View the article online at http://citywire.co.uk/money/article/a872142
MPs vote to help women hit by state pension age rises
Women born in the 1950s who did not know the government had raised the pension age twice need financial assistance, say MPs.
MPs have called for transitional arrangements to help women hit by a double-whammy of state pension age rises.
In a House of Commons debate lasting more than three hours, MPs described the hardship faced by their constituents who had seen their state pension age rise from 60 to 65, and then to 66.
Legislation for the first rise was passed in 1995 and sought to equalise male and female pension ages. The second change was brought about in 2011 after the Lib-Con coalition government linked the state retirement age with increasing life expectancy.
The crux of the issue for women affected – ie, those born in the 1950s – is the lack of communication from government. Many believed they would still retire at 60 and found too late that their new retirement age would be 66.
The campaigning women call themselves 'Waspi' or Women Against State Pension Inequality.
Mhari Black, the Scottish National Party (SNP) MP who raised the motion that enabled the debate, said the women had been ‘shafted’ by the government.
‘Women were not notified,’ she said. ‘It wasn’t reported and they weren’t given enough time to make the appropriate arrangements.’
£30 billion remedy
While the Waspi campaign has said it is not against equalisation, it has said called for compensation for women who have not had time to plan for swift rises in the state pension age.
It has been estimated that the cost of allowing affected women to retire at the pre-1995 age of 60 would be £30 billion.
Black said: ‘I fully understand the question; where are you going to find the money? But I refuse to believe it’s going to come out of the pensions of older women.’
She added that in 1995 pension legislation required the government to give individuals 10 years’ notice of pension changes but in the 2011 changes some women were given just five years’ notice, which is not enough time to plan.
The government has said it informed women of the changes in writing but many of the Waspi women said they had not received the letters. There is some debate over how many letters were sent or received.
Black said just 43% of women were aware of the planned changes but this figure was disputed by Conservative MP Richard Graham who cited a 2004 Department for Work and Pensions survey that showed three-quarters of women aged 45 to 54 were aware.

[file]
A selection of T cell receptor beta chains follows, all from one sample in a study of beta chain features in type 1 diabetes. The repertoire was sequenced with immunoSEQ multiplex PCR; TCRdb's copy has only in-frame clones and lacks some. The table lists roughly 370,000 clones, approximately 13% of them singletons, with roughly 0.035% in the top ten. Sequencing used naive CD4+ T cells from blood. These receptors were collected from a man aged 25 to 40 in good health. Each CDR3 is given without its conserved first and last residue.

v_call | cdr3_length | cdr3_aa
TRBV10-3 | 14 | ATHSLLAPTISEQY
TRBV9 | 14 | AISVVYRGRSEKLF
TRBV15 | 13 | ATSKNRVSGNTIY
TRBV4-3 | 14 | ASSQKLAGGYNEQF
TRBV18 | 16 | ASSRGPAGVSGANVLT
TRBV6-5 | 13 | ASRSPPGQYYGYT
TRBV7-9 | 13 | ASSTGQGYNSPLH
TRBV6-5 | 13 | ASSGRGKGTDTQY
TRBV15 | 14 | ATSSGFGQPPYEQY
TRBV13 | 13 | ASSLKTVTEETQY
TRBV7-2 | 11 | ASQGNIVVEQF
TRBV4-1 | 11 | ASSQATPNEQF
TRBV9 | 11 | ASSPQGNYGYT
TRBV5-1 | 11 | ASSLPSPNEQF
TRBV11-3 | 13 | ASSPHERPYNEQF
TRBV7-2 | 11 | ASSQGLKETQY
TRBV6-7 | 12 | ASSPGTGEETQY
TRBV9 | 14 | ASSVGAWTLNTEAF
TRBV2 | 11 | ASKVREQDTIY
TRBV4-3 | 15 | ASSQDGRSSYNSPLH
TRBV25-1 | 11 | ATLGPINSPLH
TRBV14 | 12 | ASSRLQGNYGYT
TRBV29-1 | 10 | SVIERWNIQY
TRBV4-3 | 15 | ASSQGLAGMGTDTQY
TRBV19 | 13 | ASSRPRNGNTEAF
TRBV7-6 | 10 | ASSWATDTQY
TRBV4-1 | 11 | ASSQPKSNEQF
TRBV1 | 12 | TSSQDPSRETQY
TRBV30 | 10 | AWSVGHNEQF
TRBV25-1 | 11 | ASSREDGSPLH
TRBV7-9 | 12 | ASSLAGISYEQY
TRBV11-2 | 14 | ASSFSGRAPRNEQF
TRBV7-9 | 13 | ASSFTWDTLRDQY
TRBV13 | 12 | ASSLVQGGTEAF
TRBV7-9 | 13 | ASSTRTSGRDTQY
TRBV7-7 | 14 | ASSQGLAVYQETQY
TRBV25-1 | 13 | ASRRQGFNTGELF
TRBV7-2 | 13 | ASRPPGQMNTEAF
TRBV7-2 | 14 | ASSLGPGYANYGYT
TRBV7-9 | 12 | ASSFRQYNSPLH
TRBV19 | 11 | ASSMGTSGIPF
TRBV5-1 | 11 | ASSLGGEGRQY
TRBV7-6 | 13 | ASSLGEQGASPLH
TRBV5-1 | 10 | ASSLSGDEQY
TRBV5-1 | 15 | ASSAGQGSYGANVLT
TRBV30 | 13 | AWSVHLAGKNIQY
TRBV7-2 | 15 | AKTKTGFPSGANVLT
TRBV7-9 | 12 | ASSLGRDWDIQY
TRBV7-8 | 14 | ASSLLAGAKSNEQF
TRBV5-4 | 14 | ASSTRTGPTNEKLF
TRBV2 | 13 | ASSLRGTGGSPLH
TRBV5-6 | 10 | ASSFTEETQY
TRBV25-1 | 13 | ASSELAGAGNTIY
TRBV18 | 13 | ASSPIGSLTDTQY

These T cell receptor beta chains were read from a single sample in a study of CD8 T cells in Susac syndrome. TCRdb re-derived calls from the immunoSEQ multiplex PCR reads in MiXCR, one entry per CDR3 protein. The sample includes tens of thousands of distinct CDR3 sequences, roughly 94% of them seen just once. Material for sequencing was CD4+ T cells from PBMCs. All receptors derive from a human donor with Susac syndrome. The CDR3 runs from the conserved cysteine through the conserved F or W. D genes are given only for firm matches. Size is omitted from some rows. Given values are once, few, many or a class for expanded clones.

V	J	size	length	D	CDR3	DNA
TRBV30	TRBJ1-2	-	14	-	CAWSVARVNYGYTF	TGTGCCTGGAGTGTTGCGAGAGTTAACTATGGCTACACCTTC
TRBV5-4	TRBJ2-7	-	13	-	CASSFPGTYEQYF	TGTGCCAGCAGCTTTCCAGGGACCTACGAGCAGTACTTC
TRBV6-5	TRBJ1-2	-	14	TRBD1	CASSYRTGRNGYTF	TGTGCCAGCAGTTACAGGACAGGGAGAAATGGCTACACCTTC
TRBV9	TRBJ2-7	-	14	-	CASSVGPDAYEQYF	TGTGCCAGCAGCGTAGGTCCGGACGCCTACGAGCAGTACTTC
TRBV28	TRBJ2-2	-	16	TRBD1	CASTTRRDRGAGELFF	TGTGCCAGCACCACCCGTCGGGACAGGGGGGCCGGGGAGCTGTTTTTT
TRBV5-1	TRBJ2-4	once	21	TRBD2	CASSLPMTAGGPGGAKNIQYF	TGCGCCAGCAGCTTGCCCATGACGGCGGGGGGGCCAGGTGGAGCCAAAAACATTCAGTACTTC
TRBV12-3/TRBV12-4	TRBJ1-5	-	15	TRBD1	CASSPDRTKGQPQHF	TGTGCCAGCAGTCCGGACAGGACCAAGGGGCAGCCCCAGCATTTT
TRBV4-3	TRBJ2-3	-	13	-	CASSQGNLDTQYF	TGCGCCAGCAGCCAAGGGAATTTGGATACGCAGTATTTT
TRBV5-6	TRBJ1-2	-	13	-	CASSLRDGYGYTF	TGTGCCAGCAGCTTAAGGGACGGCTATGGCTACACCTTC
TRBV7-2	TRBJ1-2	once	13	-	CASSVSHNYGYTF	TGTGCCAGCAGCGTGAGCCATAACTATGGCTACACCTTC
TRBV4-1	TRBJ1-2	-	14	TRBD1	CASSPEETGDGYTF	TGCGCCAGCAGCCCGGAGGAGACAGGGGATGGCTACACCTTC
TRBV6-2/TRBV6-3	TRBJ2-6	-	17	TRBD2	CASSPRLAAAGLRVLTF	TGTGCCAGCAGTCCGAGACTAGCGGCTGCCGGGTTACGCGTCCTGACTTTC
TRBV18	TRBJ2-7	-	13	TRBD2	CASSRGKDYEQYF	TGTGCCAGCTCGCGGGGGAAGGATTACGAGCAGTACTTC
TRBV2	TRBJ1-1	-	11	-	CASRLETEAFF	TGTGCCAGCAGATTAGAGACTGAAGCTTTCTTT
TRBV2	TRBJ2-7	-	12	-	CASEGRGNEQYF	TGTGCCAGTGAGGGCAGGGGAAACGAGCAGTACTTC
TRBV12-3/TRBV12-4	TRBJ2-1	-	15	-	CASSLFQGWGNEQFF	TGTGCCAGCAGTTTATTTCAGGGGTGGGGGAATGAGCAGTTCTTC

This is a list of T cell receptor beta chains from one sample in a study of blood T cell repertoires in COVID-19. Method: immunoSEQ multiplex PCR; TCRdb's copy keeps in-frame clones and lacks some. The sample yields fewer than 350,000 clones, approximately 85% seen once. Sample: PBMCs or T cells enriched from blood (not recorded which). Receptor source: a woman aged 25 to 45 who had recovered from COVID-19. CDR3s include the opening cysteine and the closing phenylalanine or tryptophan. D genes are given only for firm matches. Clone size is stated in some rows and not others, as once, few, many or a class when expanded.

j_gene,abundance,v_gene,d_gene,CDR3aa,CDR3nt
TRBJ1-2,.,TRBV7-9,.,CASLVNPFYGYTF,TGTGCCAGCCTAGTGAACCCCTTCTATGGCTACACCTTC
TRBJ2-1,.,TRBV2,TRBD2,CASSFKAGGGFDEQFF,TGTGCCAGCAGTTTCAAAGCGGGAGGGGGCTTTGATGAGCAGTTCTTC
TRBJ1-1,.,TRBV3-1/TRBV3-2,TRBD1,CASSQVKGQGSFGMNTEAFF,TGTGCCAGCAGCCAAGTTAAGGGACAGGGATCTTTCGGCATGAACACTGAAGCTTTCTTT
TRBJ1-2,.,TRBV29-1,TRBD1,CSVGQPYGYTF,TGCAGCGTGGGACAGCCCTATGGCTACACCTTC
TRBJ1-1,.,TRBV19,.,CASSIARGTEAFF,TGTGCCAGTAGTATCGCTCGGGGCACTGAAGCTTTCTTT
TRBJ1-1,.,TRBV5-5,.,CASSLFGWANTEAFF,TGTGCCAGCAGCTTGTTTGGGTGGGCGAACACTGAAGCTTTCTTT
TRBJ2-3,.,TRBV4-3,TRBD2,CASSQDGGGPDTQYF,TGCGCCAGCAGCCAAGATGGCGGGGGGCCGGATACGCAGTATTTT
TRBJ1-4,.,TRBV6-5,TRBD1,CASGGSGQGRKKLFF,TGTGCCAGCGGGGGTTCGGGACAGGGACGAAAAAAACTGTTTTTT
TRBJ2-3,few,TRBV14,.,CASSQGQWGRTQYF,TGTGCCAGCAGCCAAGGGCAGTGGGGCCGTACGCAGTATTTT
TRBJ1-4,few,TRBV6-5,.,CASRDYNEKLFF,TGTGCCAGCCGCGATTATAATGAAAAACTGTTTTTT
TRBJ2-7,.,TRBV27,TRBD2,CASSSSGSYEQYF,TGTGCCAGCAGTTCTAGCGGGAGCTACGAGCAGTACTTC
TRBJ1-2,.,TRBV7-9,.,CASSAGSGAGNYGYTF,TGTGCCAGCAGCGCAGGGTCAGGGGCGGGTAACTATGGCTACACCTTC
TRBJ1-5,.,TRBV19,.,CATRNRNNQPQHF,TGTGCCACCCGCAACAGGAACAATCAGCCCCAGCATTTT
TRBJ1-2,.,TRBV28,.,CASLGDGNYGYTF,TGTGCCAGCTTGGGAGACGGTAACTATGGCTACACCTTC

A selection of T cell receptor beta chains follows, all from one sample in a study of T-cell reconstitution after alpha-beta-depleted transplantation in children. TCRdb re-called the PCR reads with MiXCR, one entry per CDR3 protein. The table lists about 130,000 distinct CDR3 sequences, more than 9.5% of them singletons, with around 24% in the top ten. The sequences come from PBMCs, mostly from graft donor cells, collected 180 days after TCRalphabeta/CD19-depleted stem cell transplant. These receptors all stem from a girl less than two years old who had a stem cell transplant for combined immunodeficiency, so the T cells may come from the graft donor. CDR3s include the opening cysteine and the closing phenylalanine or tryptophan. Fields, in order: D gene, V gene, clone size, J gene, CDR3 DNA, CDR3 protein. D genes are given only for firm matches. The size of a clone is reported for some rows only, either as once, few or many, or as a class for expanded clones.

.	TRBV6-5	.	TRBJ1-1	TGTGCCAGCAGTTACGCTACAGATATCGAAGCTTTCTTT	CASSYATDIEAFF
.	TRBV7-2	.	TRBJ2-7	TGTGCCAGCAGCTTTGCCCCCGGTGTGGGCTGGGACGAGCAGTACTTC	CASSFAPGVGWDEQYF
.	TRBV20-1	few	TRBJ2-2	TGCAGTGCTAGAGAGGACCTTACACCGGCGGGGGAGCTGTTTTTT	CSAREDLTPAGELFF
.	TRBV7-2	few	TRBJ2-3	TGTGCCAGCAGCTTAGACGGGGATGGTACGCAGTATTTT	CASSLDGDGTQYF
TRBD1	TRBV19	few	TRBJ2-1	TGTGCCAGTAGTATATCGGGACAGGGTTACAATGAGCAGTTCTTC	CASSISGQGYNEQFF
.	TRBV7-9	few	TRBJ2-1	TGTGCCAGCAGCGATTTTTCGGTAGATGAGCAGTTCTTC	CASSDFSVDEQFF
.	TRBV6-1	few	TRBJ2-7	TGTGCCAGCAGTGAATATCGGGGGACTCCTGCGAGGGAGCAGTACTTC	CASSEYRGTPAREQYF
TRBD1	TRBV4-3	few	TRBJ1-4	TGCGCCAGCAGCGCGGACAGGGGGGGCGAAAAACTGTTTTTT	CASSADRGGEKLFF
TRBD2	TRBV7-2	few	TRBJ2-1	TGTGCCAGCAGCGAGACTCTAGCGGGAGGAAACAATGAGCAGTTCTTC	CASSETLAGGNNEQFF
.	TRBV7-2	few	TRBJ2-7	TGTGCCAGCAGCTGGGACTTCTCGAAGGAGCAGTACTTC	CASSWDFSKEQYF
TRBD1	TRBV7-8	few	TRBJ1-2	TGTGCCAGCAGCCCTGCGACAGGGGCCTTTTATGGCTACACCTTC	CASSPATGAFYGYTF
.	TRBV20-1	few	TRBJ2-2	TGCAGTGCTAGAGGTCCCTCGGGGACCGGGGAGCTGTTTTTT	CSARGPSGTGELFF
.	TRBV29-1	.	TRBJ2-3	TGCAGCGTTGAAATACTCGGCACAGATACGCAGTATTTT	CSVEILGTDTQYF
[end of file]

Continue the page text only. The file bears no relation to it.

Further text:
In the wide-ranging debate, in which 26 MPs made speeches, they all came down to the underlying point: fairness.
Labour MP George Howarth said he had received letters from constituents who would miss out on ‘over £35,000’ of state pension with ‘disastrous consequences’.
‘There is a basic unfairness…that needs to be addressed. And into the bargain there is a broken contract between the state and these women who are affected,’ he said.
He added that Waspi understood the inequality of having a different state pension age for men and women ‘but object to the unfair way that this was handled, creating more issues of inequality in to the process. Future generations will be given 10 years' notice of changes’.
While there was broad support for the 1950s-born women, not all politicians agreed they should be given support. Some argued that transitional arrangements had already been put in place in 2011 when the government agreed to a maximum increase of 18 months rather than two years, which cost £1.3 billion.
Young shouldn't pay
Conservative MP Marcus Fysh said it would be unfair on younger generations if they had to shoulder the cost of concessions to older women. He described those in their 20s and 30s as ‘packhorses’ who ‘shoulder the burden’ of student debt, lack of occupational pensions and rising rents that prevent them from buying a home.
‘It would be very unfair to try and burden the younger generation with more taxes to make more concessions,’ he said. ‘There was a concession of over £1 billion made at the time of the last decision in 2011 to help those of the particular age group contacting us now.’
When challenges on women who were not made aware of the state pension age increases, Fysh said he ‘had sympathy’ but ‘we do also need to be responsible and it is hard to say who was contacted and who want not, but from what I have seen, most people were given that notice and that allows them to plan’.
Shailesh Vara, Conservative MP and DWP under secretary, said women who had to wait longer for their state pension would ‘be eligible for the same in or out-of-work benefits as men’.
Neither the Conservatives or the Opposition have come forward with a concrete plan for what transitional arrangements would look like, although SNP MP Ian Blackford said bringing back a means-tested element to the state pension would help those who are most financially vulnerable.
MPs voted 158 in favour of offering help to the affected women, with no votes against. However, as this was a backbench motion the government is not legally obliged to do anything.
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